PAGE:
You don’t speak about Judy Davis casually. You speak her name with reverence, awe, and mild terror. Like Isabelle Huppert, Julie Christie or Charlotte Rampling, she is an actor worshipped by other actors, a titan of the form, and a heavyweight with few comparable peers. Tech-savvy, though, she is not. Today, the 67-year-old Oscar nominee is struggling with Zoom.
“Hmm,” comes a disembodied voice. “I wonder what I should dooo.” The Australian star, whose influence on a generation of Aussies from Nicole Kidman to Cate Blanchett only matches the lore that surrounds her, draws out her vowels and can’t help but command an audience. “Charlotte!” she calls out, “can you help me, please? I’m already stuffing this up.” She can’t turn on her camera. There is a dramatic sigh, the pitter-patter of feet, a running commentary of embarrassed exasperations. Davis’s daughter can be heard. There is a click. A thank you. Finally, she’s there. Davis is dressed in black and sporting dark spectacles. Her lips are painted deep rouge, and stalks of brown hair poke up from under a headband. “Sorry,” she winces. “You now know an awful lot about me.”
In the traditional sense of knowing someone, difficulty with technology isn’t particularly revealing. But for Davis, getting anything at all from her feels like a victory. Red carpet appearances are rare. Interviews are even rarer, potentially because they don’t tend to go very well. But we’ll get to that. Her credits include David Cronenberg’s Naked Lunch, Sofia Coppola’s Marie Antoinette and the Coen brothers’ Barton Fink, all of which immortalised her as a pillar of haughty neuroses and fierce glamour. On television, she seems to only play powerhouses: Judy Garland, Nancy Reagan, Lillian Hellman. There’s been a Bafta – for her star-making turn in the period drama My Brilliant Career (1979) – and 12 Emmy nods. For David Lean’s A Passage to India and 1992’s Husbands and Wives, her second of five collaborations with Woody Allen, she scored Oscar nominations. Pauline Kael, that most revered of film critics, once called her “a genius at moods”.
She’s calling from her Sydney home as she’s especially proud of her new film: director Justin Kurzel’s brilliant, disquieting Nitram. Its origins are rooted in one of the country’s great tragedies: the 1996 Port Arthur massacre, in which an intellectually disabled young man named Martin Bryant murdered 35 people. It remains Australia’s worst mass shooting in modern history, and essentially the country’s Dunblane – an act of brutal violence that transformed a nation’s relationship to guns. Strict laws were implemented within months, though Australian gun ownership has risen again in recent years.
Nitram both recreates and distances itself from the Bryant story. Caleb Landry Jones’s lead character is only referred to – and sparingly, at that – as “Nitram”, or “Martin” backwards. Scenes of gun violence take place off-screen. No judgements are made. Davis plays Nitram’s mother, a woman who hovers around the family home like a ghost. Whenever Nitram behaves oddly or violently, she freezes, her expression hauntingly blank. “Just because I don’t cry doesn’t mean I’m not hurting,” she tells Nitram at one point, about just one of a number of horrors that befall them.
Davis read countless books about Bryant’s mother, who has retreated from public life in the wake of her son’s imprisonment. “When [Martin] was a baby, she had a lot of trouble bonding with him,” Davis recalls. “In fact, she was working at the Cadbury’s factory in Tasmania all through the pregnancy and nobody noticed. It was almost like a phantom pregnancy, or a phantom baby. Not quite real. That’s when my imagination started to go.” She had some fears going into the film, namely that the audience’s blame would be placed on her character’s parenting. “I was very concerned about that. The mother is alive and well, and I don’t think she needs any more grief than what she’s had already. I felt I had a responsibility to her.”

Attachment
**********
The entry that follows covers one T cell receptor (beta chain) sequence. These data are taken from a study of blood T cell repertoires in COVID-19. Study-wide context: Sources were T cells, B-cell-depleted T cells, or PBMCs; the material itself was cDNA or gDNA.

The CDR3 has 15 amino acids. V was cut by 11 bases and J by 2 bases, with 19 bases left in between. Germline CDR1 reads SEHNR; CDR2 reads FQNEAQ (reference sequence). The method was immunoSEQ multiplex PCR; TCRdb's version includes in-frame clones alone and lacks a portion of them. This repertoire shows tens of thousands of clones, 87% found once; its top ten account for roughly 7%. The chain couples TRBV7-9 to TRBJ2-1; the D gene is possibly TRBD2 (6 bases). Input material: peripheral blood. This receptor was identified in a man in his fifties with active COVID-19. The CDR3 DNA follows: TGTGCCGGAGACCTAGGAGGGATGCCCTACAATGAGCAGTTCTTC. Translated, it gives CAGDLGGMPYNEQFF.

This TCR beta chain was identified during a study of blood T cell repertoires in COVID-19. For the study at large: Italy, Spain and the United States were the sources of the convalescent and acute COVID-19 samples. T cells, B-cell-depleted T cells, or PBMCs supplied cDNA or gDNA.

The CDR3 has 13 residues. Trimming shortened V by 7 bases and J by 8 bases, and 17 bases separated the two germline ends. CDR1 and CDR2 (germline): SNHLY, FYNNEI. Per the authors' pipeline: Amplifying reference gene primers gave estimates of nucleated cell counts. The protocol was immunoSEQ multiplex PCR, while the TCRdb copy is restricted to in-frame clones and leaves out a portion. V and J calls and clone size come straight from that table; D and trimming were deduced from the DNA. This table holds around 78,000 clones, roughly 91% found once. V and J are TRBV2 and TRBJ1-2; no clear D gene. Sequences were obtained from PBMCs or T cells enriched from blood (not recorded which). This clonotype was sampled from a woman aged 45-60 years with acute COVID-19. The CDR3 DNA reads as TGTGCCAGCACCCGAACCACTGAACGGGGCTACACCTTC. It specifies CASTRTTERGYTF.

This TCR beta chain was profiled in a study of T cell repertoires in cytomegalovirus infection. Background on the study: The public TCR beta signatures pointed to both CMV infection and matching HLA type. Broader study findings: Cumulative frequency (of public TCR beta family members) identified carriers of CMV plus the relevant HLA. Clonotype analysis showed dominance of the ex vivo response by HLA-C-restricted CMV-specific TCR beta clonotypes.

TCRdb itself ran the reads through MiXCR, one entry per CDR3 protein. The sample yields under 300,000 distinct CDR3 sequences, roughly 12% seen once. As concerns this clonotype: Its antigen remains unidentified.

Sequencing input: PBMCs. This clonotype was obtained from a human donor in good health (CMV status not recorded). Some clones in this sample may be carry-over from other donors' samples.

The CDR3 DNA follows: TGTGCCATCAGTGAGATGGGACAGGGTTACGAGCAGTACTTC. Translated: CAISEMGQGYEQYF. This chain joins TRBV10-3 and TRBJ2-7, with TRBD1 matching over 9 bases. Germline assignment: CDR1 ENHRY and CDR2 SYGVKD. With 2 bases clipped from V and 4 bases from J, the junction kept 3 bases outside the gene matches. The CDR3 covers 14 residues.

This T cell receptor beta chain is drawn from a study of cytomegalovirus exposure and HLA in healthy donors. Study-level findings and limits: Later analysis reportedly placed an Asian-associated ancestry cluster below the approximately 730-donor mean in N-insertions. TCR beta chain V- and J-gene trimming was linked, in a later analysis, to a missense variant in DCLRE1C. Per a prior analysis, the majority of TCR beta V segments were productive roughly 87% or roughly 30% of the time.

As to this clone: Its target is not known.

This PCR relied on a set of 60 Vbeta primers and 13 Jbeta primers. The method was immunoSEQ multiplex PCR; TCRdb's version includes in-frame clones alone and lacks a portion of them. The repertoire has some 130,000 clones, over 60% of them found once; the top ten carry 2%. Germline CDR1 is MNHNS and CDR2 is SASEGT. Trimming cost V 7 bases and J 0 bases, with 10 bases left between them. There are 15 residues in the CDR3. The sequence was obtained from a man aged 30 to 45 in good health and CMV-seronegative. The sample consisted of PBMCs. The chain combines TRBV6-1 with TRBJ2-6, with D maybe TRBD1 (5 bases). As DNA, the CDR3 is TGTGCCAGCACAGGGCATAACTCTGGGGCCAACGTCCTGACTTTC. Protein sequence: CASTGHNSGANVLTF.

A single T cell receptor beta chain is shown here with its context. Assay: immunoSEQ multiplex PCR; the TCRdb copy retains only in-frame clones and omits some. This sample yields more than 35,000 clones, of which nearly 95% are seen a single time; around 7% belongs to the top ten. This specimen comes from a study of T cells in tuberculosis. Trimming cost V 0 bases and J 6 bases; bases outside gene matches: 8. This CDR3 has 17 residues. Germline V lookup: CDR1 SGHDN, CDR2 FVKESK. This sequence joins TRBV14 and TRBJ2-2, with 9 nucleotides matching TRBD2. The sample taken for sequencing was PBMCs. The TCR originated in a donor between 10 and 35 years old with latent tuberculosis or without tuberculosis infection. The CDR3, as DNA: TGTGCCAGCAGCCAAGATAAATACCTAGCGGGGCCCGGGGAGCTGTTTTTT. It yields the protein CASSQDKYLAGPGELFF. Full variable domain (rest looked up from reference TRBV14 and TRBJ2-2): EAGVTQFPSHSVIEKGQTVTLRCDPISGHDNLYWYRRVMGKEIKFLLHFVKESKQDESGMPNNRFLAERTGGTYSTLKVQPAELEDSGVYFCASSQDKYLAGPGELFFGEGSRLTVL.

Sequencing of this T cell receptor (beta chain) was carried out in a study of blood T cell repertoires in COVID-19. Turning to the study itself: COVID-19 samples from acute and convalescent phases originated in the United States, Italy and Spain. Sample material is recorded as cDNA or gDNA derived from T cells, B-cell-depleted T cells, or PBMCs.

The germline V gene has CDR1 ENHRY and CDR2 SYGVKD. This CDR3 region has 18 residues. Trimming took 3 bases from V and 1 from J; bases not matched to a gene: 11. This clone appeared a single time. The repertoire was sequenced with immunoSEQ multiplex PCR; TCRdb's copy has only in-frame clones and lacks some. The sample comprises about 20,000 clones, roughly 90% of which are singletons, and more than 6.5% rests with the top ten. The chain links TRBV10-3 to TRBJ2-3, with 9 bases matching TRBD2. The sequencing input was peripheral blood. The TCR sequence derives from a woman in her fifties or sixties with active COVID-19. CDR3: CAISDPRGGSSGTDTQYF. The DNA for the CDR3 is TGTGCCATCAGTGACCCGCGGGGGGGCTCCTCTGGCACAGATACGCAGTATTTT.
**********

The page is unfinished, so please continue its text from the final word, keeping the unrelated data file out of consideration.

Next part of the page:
She is, unsurprisingly, spectacular in the film – guarded, shellshocked, at the end of her tether. Davis plays her as if she hasn’t slept in years. It’s a performance that has already earned plaudits, and from familiar places. When Davis won the Best Actress gong at December’s Aacta awards – or the Australian Oscars – she was handed it by Sam Neill, her co-star in My Brilliant Career. Adapted from the celebrated 1901 novel by Miles Franklin and directed by Gillian Armstrong, the film cast Davis as a frizzy-haired free spirit named Sybylla, who dreams of being a writer. Think of it as Little Women Down Under, with Sybylla fending off suitors and determined to build a life for herself on her own terms. But despite the accolades it drew, the film isn’t one of Davis’s favourites.
“That has been well-documented – in fact, by me,” she laughs. She remembers doing press for the film in San Francisco upon its release. A journalist asked her, quite innocuously, what she thought of it. “Now I was brought up Catholic, and I felt that pull,” she says. “I thought… I can’t lie to her!” She shifts towards her camera lens, lowering her voice to a gossipy whisper. “I said, ‘I don’t think it’s very good. I think it was the script’. You can imagine how that went down.”
Has that kind of honesty been a problem since? “It’s definitely got me in trouble occasionally. That was probably the worst example of my stupidity. Utter stupidity! I was very young, and [filming] wasn’t a happy experience, anyway. Not that it was revenge. But when God said, ‘Judy, tell the truth!’ and the other God said, ‘I don’t know if I’d advise that’ – I went with the first one.” Even today, she’s not the film’s biggest fan. “I still don’t get it. I found that whole story quite troublingly trite.” I say that it’s definitely twee. “Twee. Trite. What else starts with a ‘t’ that we can use? Oh god, here I go trashing it again.”